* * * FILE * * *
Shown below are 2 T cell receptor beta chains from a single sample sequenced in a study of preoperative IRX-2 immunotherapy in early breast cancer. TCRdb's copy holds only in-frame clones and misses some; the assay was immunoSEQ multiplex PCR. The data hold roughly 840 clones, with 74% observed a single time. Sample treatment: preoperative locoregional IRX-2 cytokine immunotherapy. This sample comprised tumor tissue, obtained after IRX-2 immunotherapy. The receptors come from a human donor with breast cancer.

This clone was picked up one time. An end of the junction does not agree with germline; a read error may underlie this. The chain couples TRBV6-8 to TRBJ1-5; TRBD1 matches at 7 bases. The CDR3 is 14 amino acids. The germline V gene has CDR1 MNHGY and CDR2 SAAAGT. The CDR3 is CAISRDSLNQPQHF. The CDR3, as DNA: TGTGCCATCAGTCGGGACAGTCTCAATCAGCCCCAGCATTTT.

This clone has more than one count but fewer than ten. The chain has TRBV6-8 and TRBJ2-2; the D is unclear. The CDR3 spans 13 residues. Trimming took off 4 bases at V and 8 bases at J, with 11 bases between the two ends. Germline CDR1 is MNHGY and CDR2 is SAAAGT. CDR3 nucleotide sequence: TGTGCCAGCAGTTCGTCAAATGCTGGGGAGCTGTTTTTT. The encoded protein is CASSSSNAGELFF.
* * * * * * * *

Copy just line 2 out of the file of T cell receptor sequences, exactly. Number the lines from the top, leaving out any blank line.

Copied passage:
This clone was picked up one time. An end of the junction does not agree with germline; a read error may underlie this. The chain couples TRBV6-8 to TRBJ1-5; TRBD1 matches at 7 bases. The CDR3 is 14 amino acids. The germline V gene has CDR1 MNHGY and CDR2 SAAAGT. The CDR3 is CAISRDSLNQPQHF. The CDR3, as DNA: TGTGCCATCAGTCGGGACAGTCTCAATCAGCCCCAGCATTTT.